Yet last night, when we surrounded him, he was calm. I think we were losing him slowly as the vet was on his way. I found myself rubbing his nose and telling him it was okay, like you might do for any treasured companion animal, and although I had only known him for a few weeks, I felt sure he understood. He would be free soon. Without pain and on the way to his happy place, wherever that was. Forever.

In the morning, his body remained, covered with a blanket in the pasture. And it appeared so considerably and almost mythically large. I dreaded the scene of him being moved to a final resting place – of course, not a pleasant thing to imagine. A fellow intern and I were coming back from Orland when we pulled in and saw him, still covered, and being moved. What we saw next was so chilling, and beyond amazing.

The main cattle herd, separate from the geriatric herd where Mateo lived, was across a dirt shelter road in a different pasture. But as we looked to our right, we saw ALL of the cattle, standing near the fence, just staring in Mateo’s direction. They could not even see him. They must have simply sensed that something was amiss. For a moment, my breath was gone. My heart was broken.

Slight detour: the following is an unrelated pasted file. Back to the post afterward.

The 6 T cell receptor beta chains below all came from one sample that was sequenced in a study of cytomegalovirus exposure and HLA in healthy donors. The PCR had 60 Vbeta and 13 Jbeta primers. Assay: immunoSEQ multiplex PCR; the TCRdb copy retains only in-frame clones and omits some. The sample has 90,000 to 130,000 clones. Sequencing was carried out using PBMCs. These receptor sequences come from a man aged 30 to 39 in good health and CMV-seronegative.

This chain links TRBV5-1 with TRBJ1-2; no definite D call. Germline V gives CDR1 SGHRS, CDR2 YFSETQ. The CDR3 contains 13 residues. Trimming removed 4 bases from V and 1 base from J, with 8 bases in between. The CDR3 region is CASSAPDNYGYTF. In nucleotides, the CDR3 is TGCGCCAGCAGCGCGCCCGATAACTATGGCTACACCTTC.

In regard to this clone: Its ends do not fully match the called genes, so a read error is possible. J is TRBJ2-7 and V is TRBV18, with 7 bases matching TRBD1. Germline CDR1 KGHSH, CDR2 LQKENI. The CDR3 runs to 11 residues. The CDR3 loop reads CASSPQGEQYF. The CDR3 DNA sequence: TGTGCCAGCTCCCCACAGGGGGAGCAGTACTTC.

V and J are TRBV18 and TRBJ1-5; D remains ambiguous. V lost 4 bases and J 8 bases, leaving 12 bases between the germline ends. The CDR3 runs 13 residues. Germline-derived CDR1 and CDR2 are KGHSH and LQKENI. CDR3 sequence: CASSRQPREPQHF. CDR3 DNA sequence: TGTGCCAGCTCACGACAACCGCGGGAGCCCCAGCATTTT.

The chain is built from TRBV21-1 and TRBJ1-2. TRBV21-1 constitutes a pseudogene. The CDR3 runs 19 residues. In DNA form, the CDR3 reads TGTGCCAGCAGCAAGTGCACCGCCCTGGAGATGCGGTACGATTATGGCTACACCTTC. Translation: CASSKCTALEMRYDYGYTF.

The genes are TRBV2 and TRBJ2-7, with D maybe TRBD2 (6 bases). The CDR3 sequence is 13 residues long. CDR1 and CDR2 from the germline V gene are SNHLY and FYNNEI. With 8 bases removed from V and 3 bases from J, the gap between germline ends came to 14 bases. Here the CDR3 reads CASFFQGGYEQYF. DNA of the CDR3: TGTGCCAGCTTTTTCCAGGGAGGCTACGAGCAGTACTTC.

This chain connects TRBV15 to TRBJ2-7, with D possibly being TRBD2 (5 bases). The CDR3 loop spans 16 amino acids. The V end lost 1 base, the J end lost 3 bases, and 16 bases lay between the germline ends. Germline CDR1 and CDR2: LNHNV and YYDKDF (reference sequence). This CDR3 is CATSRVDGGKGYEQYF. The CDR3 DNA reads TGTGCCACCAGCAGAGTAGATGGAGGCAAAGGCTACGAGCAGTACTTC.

And then I saw Dawn, the herd matriarch, who had served as a mother figure for Mateo when he first arrived here, pacing and mooing. The most visibly distressed. Frantic. As if to shout, “What are you doing with my baby?!” Some of the others were eerily mooing, too. All of the rest were frozen, staring. They knew.

My emotion completely consumed me. There it was right in front of me: proof that cows are sentient, emotional beings capable of feeling love and pain. Capable of mourning. And at that moment, I wanted to tell the whole world what I’d just experienced. To speak up. To help them understand. How can they not understand? Why did it take me so long to understand? If they witnessed this event, would they change? 

Today reminded me of why I’m here at all. To fight for these animals who cannot fight for themselves. To lend my voice, to end exploitation, to stop cruelty, and to save others, like Mateo, who are brave enough to challenge the system. I will fight the system. Until it no longer exists. I will be Mateo’s voice. I will fight for just circumstances in all situations, always, with Mateo in mind. He is a symbol for courage and tragedy. He inspires me. He will stay with me forever. Out of this life-altering event comes more passion. And more reason to keep on. To change and inspire change. To educate. To be better.

May Mateo find peace, comfort, and happiness. And may others learn from his bravery.


Leave a Reply

Your email address will not be published. Required fields are marked *